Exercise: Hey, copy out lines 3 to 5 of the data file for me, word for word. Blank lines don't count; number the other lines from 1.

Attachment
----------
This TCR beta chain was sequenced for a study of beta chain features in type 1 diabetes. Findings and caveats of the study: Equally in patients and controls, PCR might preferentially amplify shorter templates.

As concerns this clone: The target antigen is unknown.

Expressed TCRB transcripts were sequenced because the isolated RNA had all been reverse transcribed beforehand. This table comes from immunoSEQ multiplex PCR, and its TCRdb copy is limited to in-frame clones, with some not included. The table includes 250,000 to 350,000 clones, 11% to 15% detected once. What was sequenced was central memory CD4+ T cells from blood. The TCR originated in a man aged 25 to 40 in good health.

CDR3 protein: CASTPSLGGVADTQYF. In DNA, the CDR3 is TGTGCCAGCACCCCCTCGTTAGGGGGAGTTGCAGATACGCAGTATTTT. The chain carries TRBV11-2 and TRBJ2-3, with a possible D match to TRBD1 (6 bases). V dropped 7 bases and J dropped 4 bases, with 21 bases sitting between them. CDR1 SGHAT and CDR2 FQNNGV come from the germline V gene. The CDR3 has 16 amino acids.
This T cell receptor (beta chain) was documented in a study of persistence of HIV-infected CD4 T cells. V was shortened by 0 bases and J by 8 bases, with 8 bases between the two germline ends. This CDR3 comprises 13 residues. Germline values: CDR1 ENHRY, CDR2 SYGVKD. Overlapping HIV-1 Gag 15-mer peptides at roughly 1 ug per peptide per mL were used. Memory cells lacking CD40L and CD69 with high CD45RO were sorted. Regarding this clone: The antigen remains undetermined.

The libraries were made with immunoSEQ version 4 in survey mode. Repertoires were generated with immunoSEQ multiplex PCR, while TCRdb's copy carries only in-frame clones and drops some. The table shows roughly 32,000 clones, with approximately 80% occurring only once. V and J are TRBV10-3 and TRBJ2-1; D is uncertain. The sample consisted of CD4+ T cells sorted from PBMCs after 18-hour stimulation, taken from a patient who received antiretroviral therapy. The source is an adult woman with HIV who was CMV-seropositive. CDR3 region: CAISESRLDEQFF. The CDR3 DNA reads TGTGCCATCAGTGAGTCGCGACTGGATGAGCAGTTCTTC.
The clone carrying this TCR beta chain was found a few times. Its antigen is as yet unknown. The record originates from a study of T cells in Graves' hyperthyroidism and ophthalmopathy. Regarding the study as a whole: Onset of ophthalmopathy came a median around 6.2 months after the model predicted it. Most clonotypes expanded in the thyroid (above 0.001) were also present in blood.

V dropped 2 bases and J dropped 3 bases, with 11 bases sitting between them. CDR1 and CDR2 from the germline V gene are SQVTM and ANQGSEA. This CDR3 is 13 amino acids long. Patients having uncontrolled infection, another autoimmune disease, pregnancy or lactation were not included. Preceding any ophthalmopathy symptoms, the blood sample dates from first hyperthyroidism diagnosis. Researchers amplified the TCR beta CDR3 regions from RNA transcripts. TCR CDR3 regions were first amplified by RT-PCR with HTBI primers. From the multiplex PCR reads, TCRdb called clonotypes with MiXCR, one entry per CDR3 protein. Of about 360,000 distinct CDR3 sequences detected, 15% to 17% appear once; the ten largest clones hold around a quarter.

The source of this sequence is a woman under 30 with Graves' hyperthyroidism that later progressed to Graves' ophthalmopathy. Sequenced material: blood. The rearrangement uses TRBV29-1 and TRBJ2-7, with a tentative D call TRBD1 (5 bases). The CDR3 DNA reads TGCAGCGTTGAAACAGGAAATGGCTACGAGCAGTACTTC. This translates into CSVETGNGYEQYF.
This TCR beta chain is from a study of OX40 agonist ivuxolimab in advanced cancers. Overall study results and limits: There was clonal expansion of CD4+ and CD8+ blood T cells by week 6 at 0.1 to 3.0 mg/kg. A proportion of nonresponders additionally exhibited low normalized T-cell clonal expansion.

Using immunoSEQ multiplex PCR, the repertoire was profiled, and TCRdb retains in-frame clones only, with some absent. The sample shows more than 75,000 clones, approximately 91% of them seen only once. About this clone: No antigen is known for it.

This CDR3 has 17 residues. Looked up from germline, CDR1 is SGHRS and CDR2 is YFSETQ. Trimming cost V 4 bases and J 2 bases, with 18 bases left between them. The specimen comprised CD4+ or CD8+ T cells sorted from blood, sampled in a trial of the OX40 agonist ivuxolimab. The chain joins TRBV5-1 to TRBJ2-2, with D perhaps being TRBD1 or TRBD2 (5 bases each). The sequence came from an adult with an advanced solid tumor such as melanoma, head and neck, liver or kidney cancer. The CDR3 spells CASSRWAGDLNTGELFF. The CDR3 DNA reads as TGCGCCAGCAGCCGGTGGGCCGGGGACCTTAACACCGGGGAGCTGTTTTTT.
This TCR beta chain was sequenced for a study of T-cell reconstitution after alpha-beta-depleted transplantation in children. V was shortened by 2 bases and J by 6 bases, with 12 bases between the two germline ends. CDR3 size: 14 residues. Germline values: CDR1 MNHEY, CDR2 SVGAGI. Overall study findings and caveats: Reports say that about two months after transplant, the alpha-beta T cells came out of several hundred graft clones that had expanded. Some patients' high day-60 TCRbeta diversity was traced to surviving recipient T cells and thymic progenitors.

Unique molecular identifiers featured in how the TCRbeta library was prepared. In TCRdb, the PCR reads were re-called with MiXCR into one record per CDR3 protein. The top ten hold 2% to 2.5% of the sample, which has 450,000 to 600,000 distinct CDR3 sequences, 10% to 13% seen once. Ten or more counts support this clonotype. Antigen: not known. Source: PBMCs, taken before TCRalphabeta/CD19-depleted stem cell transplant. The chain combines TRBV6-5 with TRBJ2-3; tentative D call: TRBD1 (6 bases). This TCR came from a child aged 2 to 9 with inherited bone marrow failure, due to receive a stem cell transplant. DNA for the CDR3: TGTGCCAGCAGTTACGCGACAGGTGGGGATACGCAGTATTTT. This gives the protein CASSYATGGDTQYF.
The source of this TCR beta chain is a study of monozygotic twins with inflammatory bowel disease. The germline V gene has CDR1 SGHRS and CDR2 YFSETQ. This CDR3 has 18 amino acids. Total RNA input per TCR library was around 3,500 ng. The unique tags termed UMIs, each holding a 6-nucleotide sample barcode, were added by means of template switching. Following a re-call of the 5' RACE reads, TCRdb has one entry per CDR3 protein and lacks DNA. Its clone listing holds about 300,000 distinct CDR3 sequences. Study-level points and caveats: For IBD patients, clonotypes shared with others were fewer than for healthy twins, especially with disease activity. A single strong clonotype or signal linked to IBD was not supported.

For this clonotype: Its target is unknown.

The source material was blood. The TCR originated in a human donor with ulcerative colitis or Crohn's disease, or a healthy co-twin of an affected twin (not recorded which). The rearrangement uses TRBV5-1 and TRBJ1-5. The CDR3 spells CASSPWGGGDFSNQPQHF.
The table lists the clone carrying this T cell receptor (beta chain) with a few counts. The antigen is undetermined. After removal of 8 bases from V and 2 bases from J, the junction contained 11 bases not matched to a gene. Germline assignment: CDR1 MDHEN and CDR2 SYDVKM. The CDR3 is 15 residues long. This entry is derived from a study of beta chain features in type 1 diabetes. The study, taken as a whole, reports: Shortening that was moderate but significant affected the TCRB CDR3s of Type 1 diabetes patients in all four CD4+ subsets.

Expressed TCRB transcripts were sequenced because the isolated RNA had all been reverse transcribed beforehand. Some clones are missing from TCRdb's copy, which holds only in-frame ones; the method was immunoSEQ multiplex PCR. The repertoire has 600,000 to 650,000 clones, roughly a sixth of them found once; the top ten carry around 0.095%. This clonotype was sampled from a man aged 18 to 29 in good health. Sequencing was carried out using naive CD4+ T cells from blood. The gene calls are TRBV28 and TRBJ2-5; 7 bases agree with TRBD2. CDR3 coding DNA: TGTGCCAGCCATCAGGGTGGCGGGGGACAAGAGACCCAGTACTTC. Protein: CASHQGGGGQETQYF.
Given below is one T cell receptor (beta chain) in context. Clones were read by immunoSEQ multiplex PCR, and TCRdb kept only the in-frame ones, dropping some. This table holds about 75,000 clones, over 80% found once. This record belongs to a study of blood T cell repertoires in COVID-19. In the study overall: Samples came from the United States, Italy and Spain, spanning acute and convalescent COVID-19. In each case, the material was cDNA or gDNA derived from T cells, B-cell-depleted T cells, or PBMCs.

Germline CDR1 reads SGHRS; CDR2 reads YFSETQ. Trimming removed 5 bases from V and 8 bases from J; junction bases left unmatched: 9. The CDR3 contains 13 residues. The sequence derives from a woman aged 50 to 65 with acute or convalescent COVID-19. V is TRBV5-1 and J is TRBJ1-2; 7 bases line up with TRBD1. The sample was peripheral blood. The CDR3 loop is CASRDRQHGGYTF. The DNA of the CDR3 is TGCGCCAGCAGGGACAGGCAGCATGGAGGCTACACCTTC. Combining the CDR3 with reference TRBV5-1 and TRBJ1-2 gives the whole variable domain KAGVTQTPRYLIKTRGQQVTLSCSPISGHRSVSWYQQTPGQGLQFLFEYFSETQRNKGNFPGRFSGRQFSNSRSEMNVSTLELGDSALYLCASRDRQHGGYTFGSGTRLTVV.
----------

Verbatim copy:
Expressed TCRB transcripts were sequenced because the isolated RNA had all been reverse transcribed beforehand. This table comes from immunoSEQ multiplex PCR, and its TCRdb copy is limited to in-frame clones, with some not included. The table includes 250,000 to 350,000 clones, 11% to 15% detected once. What was sequenced was central memory CD4+ T cells from blood. The TCR originated in a man aged 25 to 40 in good health.

CDR3 protein: CASTPSLGGVADTQYF. In DNA, the CDR3 is TGTGCCAGCACCCCCTCGTTAGGGGGAGTTGCAGATACGCAGTATTTT. The chain carries TRBV11-2 and TRBJ2-3, with a possible D match to TRBD1 (6 bases). V dropped 7 bases and J dropped 4 bases, with 21 bases sitting between them. CDR1 SGHAT and CDR2 FQNNGV come from the germline V gene. The CDR3 has 16 amino acids.
This T cell receptor (beta chain) was documented in a study of persistence of HIV-infected CD4 T cells. V was shortened by 0 bases and J by 8 bases, with 8 bases between the two germline ends. This CDR3 comprises 13 residues. Germline values: CDR1 ENHRY, CDR2 SYGVKD. Overlapping HIV-1 Gag 15-mer peptides at roughly 1 ug per peptide per mL were used. Memory cells lacking CD40L and CD69 with high CD45RO were sorted. Regarding this clone: The antigen remains undetermined.